"We know that when we go to the web, there's value-added material, and the most updated, real-time reporting. And in an information economy, people get used to that kind of convenience and information flow, 24/7 news feed, really quickly," said Matrix, an expert I found via a Google search, then communicated with through email, before finally speaking with on the phone.

CBC meterologist Ryan Snoddon appears every night on Here and Now, but the most updated forecast is usually found on his blog. (CBC)

Dependence vs. addiction

It's easy enough to disparage someone bemoaning the outage by framing it in terms of an internet addiction — that so-and-so should just get offline and get a life.

And while internet addiction is increasingly being recognized as a real problem and possibly a mental disorder, that's a serious charge to levy.

It's very valid that when we find ourselves unplugged, we sort of panic.- Sidneyeve Matrix

"When we have to be disconnected, we may experience major discomfort. And then we may explain that by saying, this is about addiction. But the language of addiction may be overkill," Matrix argued.

Addiction hardly suffices when many people's internet use reflects the fact that daily or mundane activities — think, driver's licence renewals — have simply moved online.

"That's why I think the conversation about addiction is probably fairly misguided. Because I think that when we look at how people are using social media, and mobile media and online resources to manage our families and our jobs, then what's more important than that?" she said.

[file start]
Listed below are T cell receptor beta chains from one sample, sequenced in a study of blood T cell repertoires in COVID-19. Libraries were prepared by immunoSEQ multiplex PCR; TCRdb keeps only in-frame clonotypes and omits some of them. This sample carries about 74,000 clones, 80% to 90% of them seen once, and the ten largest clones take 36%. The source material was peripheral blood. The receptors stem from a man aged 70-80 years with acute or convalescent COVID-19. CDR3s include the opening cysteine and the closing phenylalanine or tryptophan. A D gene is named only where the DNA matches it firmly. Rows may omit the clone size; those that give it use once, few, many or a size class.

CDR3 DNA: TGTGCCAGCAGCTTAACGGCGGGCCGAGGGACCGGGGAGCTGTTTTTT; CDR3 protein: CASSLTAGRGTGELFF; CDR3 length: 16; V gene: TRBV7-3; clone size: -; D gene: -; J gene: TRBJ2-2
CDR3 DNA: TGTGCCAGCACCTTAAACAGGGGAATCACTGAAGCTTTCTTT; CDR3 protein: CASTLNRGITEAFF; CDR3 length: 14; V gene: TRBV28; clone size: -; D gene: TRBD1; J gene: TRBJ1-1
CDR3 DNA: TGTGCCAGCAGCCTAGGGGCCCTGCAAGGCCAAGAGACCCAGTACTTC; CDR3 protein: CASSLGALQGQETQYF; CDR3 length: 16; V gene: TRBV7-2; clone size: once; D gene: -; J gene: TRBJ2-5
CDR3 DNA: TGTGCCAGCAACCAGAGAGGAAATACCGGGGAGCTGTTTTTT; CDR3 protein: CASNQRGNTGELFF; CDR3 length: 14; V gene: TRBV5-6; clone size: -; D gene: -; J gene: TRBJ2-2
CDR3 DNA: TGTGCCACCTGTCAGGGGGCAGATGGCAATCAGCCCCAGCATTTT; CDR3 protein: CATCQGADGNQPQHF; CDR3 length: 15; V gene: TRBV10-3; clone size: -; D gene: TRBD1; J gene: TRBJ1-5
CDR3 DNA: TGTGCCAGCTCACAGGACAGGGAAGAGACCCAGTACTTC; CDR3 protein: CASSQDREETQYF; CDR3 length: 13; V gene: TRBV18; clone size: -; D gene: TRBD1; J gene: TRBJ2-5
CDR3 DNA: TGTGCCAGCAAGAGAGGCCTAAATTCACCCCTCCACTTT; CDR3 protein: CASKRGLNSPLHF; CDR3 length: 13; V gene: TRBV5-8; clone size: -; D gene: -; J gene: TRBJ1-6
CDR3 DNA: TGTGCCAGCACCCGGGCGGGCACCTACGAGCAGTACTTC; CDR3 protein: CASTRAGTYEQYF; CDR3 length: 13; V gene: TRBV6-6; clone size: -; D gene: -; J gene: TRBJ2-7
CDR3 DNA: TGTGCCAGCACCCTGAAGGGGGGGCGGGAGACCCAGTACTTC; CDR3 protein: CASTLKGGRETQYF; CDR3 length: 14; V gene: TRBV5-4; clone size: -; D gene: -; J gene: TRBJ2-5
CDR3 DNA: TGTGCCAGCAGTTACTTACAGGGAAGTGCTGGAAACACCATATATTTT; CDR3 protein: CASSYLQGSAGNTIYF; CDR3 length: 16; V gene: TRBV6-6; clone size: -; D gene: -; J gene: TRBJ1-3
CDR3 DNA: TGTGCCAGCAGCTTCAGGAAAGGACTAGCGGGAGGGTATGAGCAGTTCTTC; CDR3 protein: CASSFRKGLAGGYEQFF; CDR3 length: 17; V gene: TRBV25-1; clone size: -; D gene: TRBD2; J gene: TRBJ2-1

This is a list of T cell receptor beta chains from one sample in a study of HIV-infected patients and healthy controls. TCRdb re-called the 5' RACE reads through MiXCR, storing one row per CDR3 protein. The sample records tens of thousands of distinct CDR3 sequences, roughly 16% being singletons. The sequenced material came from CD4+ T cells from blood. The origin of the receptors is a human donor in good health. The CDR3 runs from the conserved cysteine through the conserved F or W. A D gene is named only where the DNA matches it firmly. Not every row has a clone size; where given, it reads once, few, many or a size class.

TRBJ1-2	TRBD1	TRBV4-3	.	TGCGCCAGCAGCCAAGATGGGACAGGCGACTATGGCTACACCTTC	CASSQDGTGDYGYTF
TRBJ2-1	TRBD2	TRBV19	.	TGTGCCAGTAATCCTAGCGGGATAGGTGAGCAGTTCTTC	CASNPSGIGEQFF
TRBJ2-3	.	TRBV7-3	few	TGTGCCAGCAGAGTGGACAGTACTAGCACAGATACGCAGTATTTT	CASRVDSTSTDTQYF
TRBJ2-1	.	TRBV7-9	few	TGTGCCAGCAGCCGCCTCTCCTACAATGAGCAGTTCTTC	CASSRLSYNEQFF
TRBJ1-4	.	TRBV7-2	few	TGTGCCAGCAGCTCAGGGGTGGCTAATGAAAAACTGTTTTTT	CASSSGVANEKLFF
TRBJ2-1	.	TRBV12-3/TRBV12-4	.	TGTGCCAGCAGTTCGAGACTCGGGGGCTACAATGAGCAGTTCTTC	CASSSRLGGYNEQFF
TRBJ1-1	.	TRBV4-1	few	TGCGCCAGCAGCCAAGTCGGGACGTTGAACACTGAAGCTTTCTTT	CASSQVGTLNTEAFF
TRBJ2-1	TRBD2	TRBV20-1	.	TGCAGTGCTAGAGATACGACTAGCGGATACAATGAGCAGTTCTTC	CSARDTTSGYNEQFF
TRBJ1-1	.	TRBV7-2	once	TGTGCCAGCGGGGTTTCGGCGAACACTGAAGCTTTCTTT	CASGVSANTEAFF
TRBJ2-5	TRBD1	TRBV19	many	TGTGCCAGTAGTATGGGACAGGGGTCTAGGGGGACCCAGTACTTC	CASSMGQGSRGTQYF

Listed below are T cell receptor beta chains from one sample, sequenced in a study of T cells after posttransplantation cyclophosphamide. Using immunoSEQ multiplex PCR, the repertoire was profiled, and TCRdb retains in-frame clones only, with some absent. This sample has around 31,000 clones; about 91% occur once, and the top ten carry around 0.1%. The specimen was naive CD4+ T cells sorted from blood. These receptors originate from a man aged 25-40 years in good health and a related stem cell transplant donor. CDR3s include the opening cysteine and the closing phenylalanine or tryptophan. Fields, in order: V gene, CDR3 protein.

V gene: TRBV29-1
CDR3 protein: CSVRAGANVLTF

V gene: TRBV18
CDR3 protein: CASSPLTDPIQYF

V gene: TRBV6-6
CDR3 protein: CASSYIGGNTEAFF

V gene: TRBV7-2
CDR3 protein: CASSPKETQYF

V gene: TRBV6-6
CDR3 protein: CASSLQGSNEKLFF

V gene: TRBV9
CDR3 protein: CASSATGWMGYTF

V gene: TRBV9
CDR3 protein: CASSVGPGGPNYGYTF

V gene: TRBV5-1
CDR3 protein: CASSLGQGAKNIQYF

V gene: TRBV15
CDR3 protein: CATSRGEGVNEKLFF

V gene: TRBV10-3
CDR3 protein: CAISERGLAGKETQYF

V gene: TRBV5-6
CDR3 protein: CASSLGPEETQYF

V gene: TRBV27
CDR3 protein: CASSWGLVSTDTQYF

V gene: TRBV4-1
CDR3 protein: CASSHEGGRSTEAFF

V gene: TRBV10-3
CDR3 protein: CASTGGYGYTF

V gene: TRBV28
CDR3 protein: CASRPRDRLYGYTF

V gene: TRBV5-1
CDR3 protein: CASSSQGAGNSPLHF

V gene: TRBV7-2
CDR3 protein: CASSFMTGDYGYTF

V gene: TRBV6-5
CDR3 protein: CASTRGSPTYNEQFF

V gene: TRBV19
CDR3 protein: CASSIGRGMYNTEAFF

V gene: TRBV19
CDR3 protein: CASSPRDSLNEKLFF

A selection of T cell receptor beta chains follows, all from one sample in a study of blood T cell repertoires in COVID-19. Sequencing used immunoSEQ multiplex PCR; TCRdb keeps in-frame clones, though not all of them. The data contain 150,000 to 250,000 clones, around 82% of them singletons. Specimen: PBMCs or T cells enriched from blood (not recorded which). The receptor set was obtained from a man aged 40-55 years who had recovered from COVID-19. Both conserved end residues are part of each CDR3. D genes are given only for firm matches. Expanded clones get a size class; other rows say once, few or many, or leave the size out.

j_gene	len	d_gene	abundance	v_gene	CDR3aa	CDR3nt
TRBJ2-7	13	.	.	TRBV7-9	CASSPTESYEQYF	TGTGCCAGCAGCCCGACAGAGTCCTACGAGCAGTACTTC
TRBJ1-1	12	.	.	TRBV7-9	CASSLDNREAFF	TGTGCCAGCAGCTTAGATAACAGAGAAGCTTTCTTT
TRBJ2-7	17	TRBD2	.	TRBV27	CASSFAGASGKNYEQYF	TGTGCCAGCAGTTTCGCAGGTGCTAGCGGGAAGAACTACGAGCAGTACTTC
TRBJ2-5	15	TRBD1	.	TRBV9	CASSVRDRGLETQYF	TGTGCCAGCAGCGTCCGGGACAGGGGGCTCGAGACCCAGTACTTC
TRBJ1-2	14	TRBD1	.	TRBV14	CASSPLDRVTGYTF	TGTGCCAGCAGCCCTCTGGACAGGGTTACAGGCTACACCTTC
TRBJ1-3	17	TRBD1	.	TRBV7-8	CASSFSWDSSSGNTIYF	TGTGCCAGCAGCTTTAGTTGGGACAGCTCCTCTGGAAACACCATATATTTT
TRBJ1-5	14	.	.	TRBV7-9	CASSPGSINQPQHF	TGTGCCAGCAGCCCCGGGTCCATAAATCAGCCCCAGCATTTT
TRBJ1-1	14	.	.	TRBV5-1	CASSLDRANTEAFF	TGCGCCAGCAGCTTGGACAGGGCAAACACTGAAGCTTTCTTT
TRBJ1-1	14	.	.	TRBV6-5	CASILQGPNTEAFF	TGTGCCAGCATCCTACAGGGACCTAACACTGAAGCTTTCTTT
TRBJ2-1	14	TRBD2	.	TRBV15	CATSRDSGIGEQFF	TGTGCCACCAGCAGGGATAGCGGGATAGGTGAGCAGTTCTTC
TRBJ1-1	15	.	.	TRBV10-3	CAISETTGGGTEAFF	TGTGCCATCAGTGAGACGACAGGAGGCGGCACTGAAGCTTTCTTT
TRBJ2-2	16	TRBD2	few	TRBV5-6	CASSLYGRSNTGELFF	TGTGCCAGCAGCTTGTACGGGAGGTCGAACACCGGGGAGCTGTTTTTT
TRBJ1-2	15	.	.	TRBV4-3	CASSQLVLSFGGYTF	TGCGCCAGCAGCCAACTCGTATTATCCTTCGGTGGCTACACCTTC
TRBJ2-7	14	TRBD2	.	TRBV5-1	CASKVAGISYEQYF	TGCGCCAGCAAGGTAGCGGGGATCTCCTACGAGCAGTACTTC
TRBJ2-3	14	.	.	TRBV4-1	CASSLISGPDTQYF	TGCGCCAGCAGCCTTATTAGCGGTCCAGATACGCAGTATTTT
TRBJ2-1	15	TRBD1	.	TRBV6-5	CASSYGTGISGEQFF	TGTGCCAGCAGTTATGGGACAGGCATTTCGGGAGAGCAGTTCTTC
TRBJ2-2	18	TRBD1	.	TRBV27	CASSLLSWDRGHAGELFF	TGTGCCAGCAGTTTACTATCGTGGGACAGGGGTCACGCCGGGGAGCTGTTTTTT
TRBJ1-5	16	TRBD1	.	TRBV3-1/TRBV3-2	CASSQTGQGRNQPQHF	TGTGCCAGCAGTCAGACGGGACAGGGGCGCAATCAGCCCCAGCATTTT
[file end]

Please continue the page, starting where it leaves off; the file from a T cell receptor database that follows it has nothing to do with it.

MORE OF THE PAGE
And while this may result in a dependence so strong that you can actually pay a program to block the internet for you — the crucial difference between that and an unexpected outage, lies in the choice, and control, to disconnect.

There's a key difference in unplugging willingly, rather than having it unexpectedly done for you. (GaudiLab/Shutterstock )

The way of our world

One notable facet of Wednesday's outage was that outcry came not just from young technophiles, but all walks of life, pointing to the seismic shift in the way we function. Again, no surprise to Sidneyeve Matrix.

"This is basically a mainstream communication tool. I don't think it's all that different from how a couple of generations back, we would rely on the telephone," she said.

Admittedly, the 'we' we're talking about here is a slim portion of the global population. As Canadians, most of us hold a particularly connected world view, although there are pockets of the country still without broadband access, and hurting because of that.

Many of us have the option to hop on a mobile device or take advantage of free public Wi-Fi to get an internet fix amid an outage.

And in that light, in the midst of complaining of inconvenience, perhaps it's better to hold our tongues occasionally and consider those who are unconnected, but would like to be, in order to better themselves and their circumstances.

Some people got a taste of that darkness Wednesday, and didn't like it.


Lindsay Bird

CBC News

Lindsay Bird is a journalist with CBC Newfoundland and Labrador, based in Corner Brook.